Penn State Intercom......January 17, 2002
IST students help police glimpse the future
Students from the School of Information Sciences and Technology have given the State College Borough Police a glimpse of high-tech innovations that could make the job of law enforcement easier in the future.
"For students, this was a class project with real-world problems, learning to deal with customers and other issues," said Jan Mahar, co-instructor of IST 497, which deals with project management. "For the police, this was a chance to see potential tools that could save time and money, and improve accuracy and efficiency."
With financial support from Lockheed Martin, the students developed for police prototype applications for wireless personal digital assistants (PDAs). Under Mahar, assistant director of business solutions, and David Hall, associate dean for research and graduate programs, the 11 students in the class formed consulting teams that, with the help of Lt. Diane Conrad, carefully examined many of the issues that local police face on a day-to-day basis. The teams, named Captain Wireless, IST Consulting and SKV Solutions, then came forward with innovative ways to solve those issues.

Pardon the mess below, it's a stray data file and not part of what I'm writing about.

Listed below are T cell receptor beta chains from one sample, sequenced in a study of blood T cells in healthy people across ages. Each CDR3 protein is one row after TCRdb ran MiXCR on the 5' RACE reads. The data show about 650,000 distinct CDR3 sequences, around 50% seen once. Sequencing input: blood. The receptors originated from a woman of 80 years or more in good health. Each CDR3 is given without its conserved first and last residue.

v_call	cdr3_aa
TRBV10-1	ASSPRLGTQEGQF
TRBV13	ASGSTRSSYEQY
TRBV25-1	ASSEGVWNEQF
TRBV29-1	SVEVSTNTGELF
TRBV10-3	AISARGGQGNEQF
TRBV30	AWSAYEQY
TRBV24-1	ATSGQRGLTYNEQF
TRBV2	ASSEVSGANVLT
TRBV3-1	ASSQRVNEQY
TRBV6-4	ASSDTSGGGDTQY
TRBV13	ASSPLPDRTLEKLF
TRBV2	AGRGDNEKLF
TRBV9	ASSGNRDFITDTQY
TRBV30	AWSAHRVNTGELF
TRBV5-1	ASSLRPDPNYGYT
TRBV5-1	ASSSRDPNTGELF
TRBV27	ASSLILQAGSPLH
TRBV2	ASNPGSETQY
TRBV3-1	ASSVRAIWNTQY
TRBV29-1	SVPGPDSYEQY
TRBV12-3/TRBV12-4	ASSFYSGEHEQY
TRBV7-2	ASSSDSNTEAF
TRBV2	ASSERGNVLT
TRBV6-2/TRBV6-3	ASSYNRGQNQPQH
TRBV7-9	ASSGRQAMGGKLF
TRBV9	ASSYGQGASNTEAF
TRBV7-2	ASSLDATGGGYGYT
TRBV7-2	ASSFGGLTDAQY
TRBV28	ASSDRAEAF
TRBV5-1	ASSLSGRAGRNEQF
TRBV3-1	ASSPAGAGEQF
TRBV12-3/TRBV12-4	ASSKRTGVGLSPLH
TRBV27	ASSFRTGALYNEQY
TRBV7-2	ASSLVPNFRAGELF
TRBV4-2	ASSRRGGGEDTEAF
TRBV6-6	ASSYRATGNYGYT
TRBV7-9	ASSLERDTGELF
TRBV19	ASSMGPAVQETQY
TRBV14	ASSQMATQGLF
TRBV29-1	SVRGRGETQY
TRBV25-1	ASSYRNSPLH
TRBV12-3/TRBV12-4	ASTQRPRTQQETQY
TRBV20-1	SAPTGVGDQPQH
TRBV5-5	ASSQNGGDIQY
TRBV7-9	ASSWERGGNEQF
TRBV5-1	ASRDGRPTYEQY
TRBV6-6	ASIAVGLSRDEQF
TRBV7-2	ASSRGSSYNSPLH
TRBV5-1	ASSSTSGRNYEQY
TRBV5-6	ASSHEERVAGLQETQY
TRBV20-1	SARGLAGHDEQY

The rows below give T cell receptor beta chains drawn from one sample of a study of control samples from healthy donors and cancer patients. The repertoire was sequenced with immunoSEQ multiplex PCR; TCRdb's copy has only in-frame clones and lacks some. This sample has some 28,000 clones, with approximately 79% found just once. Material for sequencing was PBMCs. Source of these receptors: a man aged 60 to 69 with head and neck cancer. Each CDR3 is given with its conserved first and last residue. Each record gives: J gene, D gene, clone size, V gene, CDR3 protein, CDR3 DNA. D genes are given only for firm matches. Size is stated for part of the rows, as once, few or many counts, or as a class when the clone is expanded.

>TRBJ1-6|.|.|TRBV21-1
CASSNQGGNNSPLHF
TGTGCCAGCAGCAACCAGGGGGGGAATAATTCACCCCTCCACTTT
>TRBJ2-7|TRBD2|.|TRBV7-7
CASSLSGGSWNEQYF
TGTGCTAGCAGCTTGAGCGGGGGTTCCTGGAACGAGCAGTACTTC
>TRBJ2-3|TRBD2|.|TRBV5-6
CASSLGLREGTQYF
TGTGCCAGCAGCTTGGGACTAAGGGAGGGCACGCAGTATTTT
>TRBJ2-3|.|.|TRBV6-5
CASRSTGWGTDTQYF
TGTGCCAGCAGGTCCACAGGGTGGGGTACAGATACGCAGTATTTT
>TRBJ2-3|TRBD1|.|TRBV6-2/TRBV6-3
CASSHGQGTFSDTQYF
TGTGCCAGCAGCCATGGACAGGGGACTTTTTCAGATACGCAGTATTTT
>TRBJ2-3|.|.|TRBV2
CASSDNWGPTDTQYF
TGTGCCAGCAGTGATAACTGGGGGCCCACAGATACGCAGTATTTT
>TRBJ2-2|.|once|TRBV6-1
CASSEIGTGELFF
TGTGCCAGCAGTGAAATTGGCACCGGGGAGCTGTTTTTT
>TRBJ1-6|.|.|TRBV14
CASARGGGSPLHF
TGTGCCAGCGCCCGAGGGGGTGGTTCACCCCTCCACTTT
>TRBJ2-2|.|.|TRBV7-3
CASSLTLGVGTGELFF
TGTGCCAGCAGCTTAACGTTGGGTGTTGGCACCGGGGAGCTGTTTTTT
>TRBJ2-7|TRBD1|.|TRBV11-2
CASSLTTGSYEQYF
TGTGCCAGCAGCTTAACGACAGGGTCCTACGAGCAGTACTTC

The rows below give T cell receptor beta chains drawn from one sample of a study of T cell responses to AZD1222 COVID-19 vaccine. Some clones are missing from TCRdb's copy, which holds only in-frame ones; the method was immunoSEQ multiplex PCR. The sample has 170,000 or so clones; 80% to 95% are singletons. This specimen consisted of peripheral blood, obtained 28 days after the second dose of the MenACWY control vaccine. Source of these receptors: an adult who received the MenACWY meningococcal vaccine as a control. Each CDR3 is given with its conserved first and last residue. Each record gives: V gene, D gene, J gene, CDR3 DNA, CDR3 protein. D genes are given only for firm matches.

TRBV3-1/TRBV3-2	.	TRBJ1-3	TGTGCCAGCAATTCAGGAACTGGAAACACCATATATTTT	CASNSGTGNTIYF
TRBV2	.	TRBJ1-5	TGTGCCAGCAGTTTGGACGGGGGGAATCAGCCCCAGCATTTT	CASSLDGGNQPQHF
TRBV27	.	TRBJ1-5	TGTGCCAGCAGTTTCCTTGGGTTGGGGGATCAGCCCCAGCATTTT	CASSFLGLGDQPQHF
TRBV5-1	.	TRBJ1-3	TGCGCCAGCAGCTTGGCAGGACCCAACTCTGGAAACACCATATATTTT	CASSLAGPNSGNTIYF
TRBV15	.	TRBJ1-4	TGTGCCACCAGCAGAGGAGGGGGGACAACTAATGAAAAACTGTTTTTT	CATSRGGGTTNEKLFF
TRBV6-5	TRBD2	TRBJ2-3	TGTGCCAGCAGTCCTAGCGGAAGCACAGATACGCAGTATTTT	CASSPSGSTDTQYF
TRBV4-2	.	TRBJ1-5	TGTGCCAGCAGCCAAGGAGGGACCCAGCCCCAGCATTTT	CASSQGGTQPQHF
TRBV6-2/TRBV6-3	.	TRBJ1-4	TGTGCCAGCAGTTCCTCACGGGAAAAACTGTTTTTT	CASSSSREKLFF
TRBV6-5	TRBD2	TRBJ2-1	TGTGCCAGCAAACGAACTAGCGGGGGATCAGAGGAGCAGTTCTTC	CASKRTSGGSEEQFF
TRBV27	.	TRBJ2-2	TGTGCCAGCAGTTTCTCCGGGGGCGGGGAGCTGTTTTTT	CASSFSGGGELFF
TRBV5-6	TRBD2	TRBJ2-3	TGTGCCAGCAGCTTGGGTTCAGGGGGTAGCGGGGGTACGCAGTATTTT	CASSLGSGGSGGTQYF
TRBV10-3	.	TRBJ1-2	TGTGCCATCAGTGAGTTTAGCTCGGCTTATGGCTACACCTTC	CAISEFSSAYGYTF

SKV, for example, developed a system to help police locate a citizen in distress. By consulting their PDAs, the police patrol responding to the emergency quickly could determine how to find a specific apartment complex, access a diagram of a specific building and identify fastest path to the victim.
Captain Wireless developed a way for police to generate citations on-scene using a hand-held extension that could read drivers' licenses that are swiped through it. IST Consulting turned the PDAs into a data access-way that allows men and women on patrol to get hearing schedules, contact information and forms, such as those used for bicycle registration.
The three teams completed their prototypes by the end of fall semester, and then rode along on patrol to see how the systems operated under field conditions.
"We are pleased with their preliminary prototypes and think there could be potential worth pursuing further. The students were very enthusiastic and easy to work with," Conrad said.
IST junior Luis Valbuena, who was part of IST Consulting, said, "I don't think there is a better course available at Penn State than this one. Not only do you learn the concepts of how a project is executed, the software available to organize a project and the skills it takes to be successful in a project, but you also get a chance to put words into action."
According to Mahar, while the course was only one semester in length, at least one of the students has decided to continue the work as an independent study project in the spring. Additionally, she said, Lockheed Martin is examining the potential of the projects for additional development.